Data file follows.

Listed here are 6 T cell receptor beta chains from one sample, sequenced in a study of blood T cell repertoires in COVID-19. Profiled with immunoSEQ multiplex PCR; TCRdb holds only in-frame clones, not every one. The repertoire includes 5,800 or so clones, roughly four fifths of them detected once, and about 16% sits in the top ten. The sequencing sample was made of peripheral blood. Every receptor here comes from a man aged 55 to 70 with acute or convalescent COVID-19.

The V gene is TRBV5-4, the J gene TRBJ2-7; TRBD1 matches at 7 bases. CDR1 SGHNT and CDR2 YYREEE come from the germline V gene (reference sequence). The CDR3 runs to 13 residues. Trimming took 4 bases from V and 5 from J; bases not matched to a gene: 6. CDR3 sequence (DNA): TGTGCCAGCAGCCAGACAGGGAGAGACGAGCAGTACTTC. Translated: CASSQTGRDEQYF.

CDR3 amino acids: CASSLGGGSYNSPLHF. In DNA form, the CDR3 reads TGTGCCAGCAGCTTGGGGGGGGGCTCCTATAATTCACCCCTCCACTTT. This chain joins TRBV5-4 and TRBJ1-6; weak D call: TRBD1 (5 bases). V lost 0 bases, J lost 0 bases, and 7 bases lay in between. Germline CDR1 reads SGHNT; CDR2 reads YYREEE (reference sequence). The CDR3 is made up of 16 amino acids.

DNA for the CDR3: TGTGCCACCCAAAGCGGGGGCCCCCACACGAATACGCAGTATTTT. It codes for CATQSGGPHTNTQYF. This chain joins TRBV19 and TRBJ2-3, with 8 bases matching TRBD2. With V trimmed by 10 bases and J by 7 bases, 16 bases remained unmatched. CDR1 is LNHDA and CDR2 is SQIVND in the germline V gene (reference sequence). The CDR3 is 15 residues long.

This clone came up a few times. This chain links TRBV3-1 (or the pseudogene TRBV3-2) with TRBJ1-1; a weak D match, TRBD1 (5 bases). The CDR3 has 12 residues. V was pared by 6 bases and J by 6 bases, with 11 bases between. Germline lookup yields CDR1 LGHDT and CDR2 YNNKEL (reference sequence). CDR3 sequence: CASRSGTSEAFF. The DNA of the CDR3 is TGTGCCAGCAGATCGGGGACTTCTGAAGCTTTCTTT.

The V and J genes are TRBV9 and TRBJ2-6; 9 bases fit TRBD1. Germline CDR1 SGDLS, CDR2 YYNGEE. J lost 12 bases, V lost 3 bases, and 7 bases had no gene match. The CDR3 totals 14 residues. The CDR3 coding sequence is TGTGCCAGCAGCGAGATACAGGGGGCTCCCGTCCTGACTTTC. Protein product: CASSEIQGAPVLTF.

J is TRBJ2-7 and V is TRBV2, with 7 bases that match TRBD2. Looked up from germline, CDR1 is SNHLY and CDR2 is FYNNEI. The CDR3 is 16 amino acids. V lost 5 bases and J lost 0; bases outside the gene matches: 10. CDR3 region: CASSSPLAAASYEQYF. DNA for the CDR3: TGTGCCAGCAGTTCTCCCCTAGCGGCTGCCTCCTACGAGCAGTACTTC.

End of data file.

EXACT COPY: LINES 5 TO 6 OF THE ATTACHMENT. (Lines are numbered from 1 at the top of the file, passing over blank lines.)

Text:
This clone came up a few times. This chain links TRBV3-1 (or the pseudogene TRBV3-2) with TRBJ1-1; a weak D match, TRBD1 (5 bases). The CDR3 has 12 residues. V was pared by 6 bases and J by 6 bases, with 11 bases between. Germline lookup yields CDR1 LGHDT and CDR2 YNNKEL (reference sequence). CDR3 sequence: CASRSGTSEAFF. The DNA of the CDR3 is TGTGCCAGCAGATCGGGGACTTCTGAAGCTTTCTTT.

The V and J genes are TRBV9 and TRBJ2-6; 9 bases fit TRBD1. Germline CDR1 SGDLS, CDR2 YYNGEE. J lost 12 bases, V lost 3 bases, and 7 bases had no gene match. The CDR3 totals 14 residues. The CDR3 coding sequence is TGTGCCAGCAGCGAGATACAGGGGGCTCCCGTCCTGACTTTC. Protein product: CASSEIQGAPVLTF.